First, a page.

On September 13, a group of 13 companies urged the US Congress to approve a bill designed to rein in Big Tech firms. Dubbed the Klobuchar bill by many, the bill could be important not only to the US but global antitrust regulators. Mint explains:
What is the Klobuchar bill?
The American Innovation and Choice Online Act (AICO) is an antitrust legislation in the US, which could have far-reaching implications on the functioning of Big Tech firms. The Bill’s purpose, as described on the US Congress’ website is “to provide that certain discriminatory conduct by covered platforms shall be unlawful, and for other purposes.” It seeks to bar the Big Tech firms from promoting their own “products, services or line of business” over rivals, biasing search results in their favour and limiting rivals’ access to platform data, etc. The bill is co-sponsored by Democratic Senator Amy Klobuchar and Republican Chuck Grassley.
How does it affect Big Tech?
The bill applies to online platforms with over 50 million monthly active users, or annual market capitalization or US net sales of over $550 billion — like Apple, Google, Amazon and Meta. If passed, it will give antitrust agencies in the US authority to impose penalties on such platforms for unfair preferencing of their own products and services, limiting another’s products to compete against their own, discrimination of application of enforcement terms, and more. Most of the bill’s language applies directly to how app stores, social media and e-commerce platforms operated by Big Tech platforms operate, putting them in direct crosshairs.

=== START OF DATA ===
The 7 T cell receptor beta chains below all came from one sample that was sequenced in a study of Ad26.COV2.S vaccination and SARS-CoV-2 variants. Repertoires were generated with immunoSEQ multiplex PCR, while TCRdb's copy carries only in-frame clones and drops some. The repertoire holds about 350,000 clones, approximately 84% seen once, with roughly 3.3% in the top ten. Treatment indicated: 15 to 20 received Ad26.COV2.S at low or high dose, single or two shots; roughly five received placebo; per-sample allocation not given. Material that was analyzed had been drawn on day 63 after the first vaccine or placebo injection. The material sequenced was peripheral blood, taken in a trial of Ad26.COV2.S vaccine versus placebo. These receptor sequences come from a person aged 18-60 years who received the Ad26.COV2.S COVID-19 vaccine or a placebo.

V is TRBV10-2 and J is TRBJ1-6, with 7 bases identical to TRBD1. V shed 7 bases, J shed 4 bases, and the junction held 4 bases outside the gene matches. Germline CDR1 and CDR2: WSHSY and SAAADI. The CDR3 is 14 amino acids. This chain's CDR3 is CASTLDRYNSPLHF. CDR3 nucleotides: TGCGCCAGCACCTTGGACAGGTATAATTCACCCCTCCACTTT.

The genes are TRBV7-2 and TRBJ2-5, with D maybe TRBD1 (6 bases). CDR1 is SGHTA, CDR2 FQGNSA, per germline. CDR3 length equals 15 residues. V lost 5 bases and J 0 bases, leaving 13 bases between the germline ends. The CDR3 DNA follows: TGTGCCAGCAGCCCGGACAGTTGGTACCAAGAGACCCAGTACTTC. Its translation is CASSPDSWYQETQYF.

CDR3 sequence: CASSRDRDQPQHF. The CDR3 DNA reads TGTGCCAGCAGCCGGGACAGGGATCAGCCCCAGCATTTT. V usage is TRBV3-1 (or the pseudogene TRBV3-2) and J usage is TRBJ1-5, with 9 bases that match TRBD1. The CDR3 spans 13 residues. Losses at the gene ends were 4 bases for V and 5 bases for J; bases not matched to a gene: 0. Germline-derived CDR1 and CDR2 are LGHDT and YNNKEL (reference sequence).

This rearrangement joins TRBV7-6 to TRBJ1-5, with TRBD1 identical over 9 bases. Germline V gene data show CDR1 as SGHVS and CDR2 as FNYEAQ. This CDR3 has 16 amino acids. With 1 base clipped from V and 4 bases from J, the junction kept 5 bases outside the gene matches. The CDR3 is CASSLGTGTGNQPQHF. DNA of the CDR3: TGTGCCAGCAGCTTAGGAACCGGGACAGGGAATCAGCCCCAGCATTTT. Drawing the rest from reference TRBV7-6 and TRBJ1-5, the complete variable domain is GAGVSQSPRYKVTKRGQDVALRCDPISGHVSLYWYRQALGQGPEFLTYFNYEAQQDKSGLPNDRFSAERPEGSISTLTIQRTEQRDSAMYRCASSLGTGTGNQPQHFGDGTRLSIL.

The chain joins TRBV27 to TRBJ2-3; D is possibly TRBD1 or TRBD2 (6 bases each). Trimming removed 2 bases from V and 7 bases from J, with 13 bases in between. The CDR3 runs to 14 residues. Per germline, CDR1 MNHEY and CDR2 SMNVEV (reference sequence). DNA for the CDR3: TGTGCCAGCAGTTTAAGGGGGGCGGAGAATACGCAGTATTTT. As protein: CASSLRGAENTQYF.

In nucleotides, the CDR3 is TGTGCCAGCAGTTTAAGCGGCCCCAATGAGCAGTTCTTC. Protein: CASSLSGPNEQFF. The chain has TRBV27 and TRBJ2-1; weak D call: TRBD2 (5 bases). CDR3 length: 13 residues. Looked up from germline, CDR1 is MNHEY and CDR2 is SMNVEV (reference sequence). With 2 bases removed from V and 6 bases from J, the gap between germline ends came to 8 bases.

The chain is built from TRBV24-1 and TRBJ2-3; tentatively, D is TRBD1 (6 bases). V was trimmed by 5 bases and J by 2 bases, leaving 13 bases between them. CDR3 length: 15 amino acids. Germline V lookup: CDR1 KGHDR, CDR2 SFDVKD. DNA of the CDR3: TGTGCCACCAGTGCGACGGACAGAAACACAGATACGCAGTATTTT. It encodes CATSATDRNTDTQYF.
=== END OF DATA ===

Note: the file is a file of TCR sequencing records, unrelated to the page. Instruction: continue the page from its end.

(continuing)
Who is seeking approval?
The 13 companies include smaller tech firms like Mozilla, Proton and DuckDuckGo. Most of these firms make privacy the mainstay of their products, and are designed to block some of the core offerings of Big Tech firms. For instance, DuckDuckGo avoids personalized search by not collecting data on users, Proton designs privacy-focused products like the ProtonVPN and mail, while Mozilla runs the Firefox browser, which is a competitor to Chrome.
Read the full story on Mint.